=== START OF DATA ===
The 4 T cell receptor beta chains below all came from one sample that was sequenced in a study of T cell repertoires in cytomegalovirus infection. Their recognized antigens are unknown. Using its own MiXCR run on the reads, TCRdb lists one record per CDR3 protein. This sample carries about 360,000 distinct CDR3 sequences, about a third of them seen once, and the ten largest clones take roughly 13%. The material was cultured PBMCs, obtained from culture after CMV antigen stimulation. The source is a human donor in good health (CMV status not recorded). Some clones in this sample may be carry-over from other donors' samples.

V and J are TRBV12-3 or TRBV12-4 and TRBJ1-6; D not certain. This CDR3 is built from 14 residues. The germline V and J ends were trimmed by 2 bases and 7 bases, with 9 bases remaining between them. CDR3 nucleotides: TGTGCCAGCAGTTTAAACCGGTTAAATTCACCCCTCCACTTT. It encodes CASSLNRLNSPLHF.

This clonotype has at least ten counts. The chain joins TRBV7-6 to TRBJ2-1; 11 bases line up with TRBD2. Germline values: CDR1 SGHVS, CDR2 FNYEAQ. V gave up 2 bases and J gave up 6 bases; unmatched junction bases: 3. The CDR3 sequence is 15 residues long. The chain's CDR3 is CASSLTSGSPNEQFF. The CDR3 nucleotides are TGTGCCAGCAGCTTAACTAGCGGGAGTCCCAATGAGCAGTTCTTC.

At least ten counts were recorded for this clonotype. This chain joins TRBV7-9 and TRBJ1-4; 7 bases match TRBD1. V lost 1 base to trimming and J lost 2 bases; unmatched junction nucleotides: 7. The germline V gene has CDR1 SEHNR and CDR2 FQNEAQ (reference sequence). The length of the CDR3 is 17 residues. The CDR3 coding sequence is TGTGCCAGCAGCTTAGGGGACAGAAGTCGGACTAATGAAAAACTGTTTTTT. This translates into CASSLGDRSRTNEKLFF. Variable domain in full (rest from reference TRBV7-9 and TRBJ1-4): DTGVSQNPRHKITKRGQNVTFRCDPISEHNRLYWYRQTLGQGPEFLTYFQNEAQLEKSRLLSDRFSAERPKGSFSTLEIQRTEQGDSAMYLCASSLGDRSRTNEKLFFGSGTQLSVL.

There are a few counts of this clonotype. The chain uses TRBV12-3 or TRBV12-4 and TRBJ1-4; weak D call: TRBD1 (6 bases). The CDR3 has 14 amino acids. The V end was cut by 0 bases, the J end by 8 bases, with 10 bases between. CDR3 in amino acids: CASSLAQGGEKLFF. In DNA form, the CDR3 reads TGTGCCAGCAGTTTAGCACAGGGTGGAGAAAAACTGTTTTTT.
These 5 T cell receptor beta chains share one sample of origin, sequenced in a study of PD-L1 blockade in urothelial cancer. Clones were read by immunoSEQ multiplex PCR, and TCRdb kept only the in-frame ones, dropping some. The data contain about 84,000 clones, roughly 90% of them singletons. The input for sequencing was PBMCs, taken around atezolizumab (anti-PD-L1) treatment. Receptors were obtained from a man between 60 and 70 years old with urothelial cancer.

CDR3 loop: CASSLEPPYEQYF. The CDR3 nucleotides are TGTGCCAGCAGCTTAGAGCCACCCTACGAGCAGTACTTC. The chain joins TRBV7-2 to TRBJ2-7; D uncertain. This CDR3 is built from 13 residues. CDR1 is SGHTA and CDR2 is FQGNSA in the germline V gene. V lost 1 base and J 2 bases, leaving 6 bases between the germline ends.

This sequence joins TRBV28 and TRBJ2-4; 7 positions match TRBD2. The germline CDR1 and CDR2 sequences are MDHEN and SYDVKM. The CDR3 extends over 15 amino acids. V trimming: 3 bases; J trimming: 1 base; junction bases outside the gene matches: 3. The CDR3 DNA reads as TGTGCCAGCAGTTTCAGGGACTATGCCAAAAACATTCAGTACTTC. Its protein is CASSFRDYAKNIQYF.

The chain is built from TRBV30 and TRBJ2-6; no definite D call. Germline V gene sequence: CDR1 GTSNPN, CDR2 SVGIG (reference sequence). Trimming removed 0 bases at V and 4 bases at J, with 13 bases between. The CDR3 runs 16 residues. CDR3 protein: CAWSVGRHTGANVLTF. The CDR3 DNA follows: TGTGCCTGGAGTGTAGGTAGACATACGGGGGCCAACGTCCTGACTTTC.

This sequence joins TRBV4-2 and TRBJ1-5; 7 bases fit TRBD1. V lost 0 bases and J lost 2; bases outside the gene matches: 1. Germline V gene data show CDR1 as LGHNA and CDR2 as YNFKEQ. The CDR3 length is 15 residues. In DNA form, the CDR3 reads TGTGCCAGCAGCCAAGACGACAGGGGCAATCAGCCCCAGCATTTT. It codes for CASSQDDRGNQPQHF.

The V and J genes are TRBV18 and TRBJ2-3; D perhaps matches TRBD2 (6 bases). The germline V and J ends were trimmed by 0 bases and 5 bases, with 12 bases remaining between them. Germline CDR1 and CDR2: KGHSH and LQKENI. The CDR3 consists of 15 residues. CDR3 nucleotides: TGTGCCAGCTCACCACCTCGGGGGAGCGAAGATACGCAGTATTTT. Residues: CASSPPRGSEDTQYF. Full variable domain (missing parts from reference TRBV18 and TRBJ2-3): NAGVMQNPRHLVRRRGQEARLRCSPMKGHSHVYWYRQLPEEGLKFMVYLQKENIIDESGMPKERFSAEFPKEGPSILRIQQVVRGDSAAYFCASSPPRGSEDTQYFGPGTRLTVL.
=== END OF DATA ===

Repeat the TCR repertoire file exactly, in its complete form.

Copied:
The 4 T cell receptor beta chains below all came from one sample that was sequenced in a study of T cell repertoires in cytomegalovirus infection. Their recognized antigens are unknown. Using its own MiXCR run on the reads, TCRdb lists one record per CDR3 protein. This sample carries about 360,000 distinct CDR3 sequences, about a third of them seen once, and the ten largest clones take roughly 13%. The material was cultured PBMCs, obtained from culture after CMV antigen stimulation. The source is a human donor in good health (CMV status not recorded). Some clones in this sample may be carry-over from other donors' samples.

V and J are TRBV12-3 or TRBV12-4 and TRBJ1-6; D not certain. This CDR3 is built from 14 residues. The germline V and J ends were trimmed by 2 bases and 7 bases, with 9 bases remaining between them. CDR3 nucleotides: TGTGCCAGCAGTTTAAACCGGTTAAATTCACCCCTCCACTTT. It encodes CASSLNRLNSPLHF.

This clonotype has at least ten counts. The chain joins TRBV7-6 to TRBJ2-1; 11 bases line up with TRBD2. Germline values: CDR1 SGHVS, CDR2 FNYEAQ. V gave up 2 bases and J gave up 6 bases; unmatched junction bases: 3. The CDR3 sequence is 15 residues long. The chain's CDR3 is CASSLTSGSPNEQFF. The CDR3 nucleotides are TGTGCCAGCAGCTTAACTAGCGGGAGTCCCAATGAGCAGTTCTTC.

At least ten counts were recorded for this clonotype. This chain joins TRBV7-9 and TRBJ1-4; 7 bases match TRBD1. V lost 1 base to trimming and J lost 2 bases; unmatched junction nucleotides: 7. The germline V gene has CDR1 SEHNR and CDR2 FQNEAQ (reference sequence). The length of the CDR3 is 17 residues. The CDR3 coding sequence is TGTGCCAGCAGCTTAGGGGACAGAAGTCGGACTAATGAAAAACTGTTTTTT. This translates into CASSLGDRSRTNEKLFF. Variable domain in full (rest from reference TRBV7-9 and TRBJ1-4): DTGVSQNPRHKITKRGQNVTFRCDPISEHNRLYWYRQTLGQGPEFLTYFQNEAQLEKSRLLSDRFSAERPKGSFSTLEIQRTEQGDSAMYLCASSLGDRSRTNEKLFFGSGTQLSVL.

There are a few counts of this clonotype. The chain uses TRBV12-3 or TRBV12-4 and TRBJ1-4; weak D call: TRBD1 (6 bases). The CDR3 has 14 amino acids. The V end was cut by 0 bases, the J end by 8 bases, with 10 bases between. CDR3 in amino acids: CASSLAQGGEKLFF. In DNA form, the CDR3 reads TGTGCCAGCAGTTTAGCACAGGGTGGAGAAAAACTGTTTTTT.
These 5 T cell receptor beta chains share one sample of origin, sequenced in a study of PD-L1 blockade in urothelial cancer. Clones were read by immunoSEQ multiplex PCR, and TCRdb kept only the in-frame ones, dropping some. The data contain about 84,000 clones, roughly 90% of them singletons. The input for sequencing was PBMCs, taken around atezolizumab (anti-PD-L1) treatment. Receptors were obtained from a man between 60 and 70 years old with urothelial cancer.

CDR3 loop: CASSLEPPYEQYF. The CDR3 nucleotides are TGTGCCAGCAGCTTAGAGCCACCCTACGAGCAGTACTTC. The chain joins TRBV7-2 to TRBJ2-7; D uncertain. This CDR3 is built from 13 residues. CDR1 is SGHTA and CDR2 is FQGNSA in the germline V gene. V lost 1 base and J 2 bases, leaving 6 bases between the germline ends.

This sequence joins TRBV28 and TRBJ2-4; 7 positions match TRBD2. The germline CDR1 and CDR2 sequences are MDHEN and SYDVKM. The CDR3 extends over 15 amino acids. V trimming: 3 bases; J trimming: 1 base; junction bases outside the gene matches: 3. The CDR3 DNA reads as TGTGCCAGCAGTTTCAGGGACTATGCCAAAAACATTCAGTACTTC. Its protein is CASSFRDYAKNIQYF.

The chain is built from TRBV30 and TRBJ2-6; no definite D call. Germline V gene sequence: CDR1 GTSNPN, CDR2 SVGIG (reference sequence). Trimming removed 0 bases at V and 4 bases at J, with 13 bases between. The CDR3 runs 16 residues. CDR3 protein: CAWSVGRHTGANVLTF. The CDR3 DNA follows: TGTGCCTGGAGTGTAGGTAGACATACGGGGGCCAACGTCCTGACTTTC.

This sequence joins TRBV4-2 and TRBJ1-5; 7 bases fit TRBD1. V lost 0 bases and J lost 2; bases outside the gene matches: 1. Germline V gene data show CDR1 as LGHNA and CDR2 as YNFKEQ. The CDR3 length is 15 residues. In DNA form, the CDR3 reads TGTGCCAGCAGCCAAGACGACAGGGGCAATCAGCCCCAGCATTTT. It codes for CASSQDDRGNQPQHF.

The V and J genes are TRBV18 and TRBJ2-3; D perhaps matches TRBD2 (6 bases). The germline V and J ends were trimmed by 0 bases and 5 bases, with 12 bases remaining between them. Germline CDR1 and CDR2: KGHSH and LQKENI. The CDR3 consists of 15 residues. CDR3 nucleotides: TGTGCCAGCTCACCACCTCGGGGGAGCGAAGATACGCAGTATTTT. Residues: CASSPPRGSEDTQYF. Full variable domain (missing parts from reference TRBV18 and TRBJ2-3): NAGVMQNPRHLVRRRGQEARLRCSPMKGHSHVYWYRQLPEEGLKFMVYLQKENIIDESGMPKERFSAEFPKEGPSILRIQQVVRGDSAAYFCASSPPRGSEDTQYFGPGTRLTVL.